Our Terms of Use and Privacy Policy have changed. We think you'll like them better this way.

Should The U.S. Enforce A Public Dress Code? If So, What Should It Be?

  • Broadcast in Women
Host Naimah Latif

Host Naimah Latif


Follow This Show

If you liked this show, you should follow Host Naimah Latif.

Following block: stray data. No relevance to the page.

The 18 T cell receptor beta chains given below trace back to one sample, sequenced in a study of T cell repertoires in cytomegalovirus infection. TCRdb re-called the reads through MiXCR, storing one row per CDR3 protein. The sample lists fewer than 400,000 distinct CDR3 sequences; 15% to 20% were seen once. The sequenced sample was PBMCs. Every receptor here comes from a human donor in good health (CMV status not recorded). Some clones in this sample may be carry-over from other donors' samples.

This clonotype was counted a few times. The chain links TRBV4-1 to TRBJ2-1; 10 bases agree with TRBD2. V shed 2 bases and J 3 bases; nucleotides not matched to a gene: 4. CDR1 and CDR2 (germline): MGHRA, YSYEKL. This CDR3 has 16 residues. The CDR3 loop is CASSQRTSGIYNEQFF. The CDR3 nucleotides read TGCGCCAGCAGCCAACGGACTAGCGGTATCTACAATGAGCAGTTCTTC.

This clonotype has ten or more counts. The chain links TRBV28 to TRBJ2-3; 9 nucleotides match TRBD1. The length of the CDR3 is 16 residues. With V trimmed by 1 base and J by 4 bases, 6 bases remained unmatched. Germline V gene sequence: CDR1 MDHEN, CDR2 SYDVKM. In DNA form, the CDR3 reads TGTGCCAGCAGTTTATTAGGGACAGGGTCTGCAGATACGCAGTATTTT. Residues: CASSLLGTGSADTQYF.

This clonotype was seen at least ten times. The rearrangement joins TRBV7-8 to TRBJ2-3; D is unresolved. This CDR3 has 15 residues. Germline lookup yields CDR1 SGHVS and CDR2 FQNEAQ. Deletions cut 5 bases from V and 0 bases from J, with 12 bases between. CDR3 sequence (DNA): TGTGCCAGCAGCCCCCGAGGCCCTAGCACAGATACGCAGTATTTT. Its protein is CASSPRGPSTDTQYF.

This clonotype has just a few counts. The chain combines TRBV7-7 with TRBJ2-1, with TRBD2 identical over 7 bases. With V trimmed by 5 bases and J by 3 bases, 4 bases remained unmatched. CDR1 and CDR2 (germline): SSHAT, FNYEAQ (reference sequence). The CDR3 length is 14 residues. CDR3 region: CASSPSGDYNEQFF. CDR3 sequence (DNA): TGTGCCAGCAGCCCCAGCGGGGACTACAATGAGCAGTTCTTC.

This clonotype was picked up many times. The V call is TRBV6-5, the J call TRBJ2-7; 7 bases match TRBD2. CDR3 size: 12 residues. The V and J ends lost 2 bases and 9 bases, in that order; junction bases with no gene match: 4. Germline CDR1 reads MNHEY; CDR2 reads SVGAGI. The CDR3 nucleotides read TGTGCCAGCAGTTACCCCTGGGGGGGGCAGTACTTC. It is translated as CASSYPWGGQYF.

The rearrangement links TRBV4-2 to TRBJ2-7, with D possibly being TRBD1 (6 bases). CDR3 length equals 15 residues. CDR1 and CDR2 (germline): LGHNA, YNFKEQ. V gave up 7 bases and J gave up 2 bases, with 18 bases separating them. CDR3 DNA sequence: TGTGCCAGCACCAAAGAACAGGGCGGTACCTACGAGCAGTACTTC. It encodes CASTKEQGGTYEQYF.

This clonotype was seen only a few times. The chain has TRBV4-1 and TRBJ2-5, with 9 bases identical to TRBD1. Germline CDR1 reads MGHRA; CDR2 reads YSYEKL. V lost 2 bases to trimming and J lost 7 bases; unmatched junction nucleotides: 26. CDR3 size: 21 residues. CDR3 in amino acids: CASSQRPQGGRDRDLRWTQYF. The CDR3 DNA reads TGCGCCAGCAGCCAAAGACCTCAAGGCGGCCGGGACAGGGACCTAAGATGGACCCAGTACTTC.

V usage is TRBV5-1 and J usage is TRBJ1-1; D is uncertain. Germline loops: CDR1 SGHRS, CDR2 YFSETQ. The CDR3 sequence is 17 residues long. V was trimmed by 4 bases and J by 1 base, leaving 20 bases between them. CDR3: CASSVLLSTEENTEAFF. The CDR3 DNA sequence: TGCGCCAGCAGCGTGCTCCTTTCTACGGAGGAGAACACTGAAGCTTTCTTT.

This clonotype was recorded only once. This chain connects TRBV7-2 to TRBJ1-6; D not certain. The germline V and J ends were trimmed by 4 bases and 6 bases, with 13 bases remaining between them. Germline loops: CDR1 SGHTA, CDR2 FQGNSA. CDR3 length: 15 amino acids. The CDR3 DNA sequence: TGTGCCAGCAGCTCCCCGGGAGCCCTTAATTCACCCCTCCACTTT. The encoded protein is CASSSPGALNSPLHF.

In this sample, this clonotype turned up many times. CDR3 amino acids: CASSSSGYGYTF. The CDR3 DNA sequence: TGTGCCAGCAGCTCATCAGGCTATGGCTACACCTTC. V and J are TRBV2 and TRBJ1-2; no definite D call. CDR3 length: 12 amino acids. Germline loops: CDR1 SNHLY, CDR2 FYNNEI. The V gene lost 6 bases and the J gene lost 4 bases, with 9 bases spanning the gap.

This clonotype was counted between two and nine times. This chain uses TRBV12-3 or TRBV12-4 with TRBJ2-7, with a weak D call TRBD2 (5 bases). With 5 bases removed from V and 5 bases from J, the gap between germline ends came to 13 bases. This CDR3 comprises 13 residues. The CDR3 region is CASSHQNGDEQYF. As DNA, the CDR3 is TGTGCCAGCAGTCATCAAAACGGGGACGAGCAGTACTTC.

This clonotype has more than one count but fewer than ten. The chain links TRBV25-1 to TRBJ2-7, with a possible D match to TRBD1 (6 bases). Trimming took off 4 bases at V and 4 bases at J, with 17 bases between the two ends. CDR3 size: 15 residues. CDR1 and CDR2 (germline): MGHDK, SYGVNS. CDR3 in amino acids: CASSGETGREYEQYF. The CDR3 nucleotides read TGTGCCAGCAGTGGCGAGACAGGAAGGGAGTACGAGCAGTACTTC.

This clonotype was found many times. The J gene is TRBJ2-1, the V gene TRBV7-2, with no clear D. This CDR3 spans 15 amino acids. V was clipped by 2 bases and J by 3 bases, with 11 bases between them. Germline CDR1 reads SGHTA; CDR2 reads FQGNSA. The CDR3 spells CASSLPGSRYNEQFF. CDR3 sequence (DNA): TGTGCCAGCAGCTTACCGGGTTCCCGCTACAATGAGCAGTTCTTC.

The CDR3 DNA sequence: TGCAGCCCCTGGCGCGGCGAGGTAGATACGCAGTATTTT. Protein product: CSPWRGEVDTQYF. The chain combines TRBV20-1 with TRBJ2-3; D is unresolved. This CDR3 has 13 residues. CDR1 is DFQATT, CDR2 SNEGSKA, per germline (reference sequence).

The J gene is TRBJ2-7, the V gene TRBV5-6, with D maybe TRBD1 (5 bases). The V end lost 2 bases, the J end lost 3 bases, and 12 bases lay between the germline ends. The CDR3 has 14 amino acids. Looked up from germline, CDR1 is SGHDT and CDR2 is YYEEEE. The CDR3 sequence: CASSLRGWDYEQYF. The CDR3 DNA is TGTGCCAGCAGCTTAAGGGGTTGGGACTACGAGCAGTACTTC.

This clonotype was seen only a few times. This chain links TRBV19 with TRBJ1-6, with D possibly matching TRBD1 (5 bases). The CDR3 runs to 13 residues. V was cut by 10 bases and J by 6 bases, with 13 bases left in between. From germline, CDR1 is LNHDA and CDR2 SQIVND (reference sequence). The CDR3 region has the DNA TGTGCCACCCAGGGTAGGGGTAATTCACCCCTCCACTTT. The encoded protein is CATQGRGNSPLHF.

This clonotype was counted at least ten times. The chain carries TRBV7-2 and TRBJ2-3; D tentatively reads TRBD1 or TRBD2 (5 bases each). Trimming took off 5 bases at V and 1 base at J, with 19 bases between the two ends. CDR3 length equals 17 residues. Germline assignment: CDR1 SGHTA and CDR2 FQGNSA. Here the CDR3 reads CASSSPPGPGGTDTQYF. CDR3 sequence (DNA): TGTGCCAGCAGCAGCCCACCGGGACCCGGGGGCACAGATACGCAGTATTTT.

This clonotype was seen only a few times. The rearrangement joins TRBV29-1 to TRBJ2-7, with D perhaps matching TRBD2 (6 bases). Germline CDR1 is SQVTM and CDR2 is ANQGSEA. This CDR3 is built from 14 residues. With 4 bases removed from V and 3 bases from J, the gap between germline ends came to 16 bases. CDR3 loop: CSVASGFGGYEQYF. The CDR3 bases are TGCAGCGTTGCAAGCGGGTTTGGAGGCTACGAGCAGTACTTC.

Most adults are fed up with the sagging pants fad. It is vulgar and disgusting, and some places of business have gone so far as to put up signs reading "No sagging". Such measures have been called discriminatory toward youth, particularly black youth who have popularized the look among their peers. But there have been other fashion expressions that have been associated with socially unacceptable behavior. Hoodies have also been banned in some places, seen as a common article of clothing worn by "thugs" or people intending to rob a place. Is this discrimination? After the 911 attack, a large portion of the American public seemed to become hysterical at the sight of anyone appearing to be of the Islamic faith. Women wearing religious head coverings were often harrassed on the street and those wearing face veils inside of stores were asked to take them off or leave the establishment. Can certain clothing be considered an indication that a person is unsafe to be around? Or is this stereotyping? What about standards of dress and public modesty? Should tight leggings that expose the buttocks be banned in public? Should low cut tops exposing cleavage be banned in public? Should the U.S. adopt a public dress code? Or is this an infringement on a constitutional right?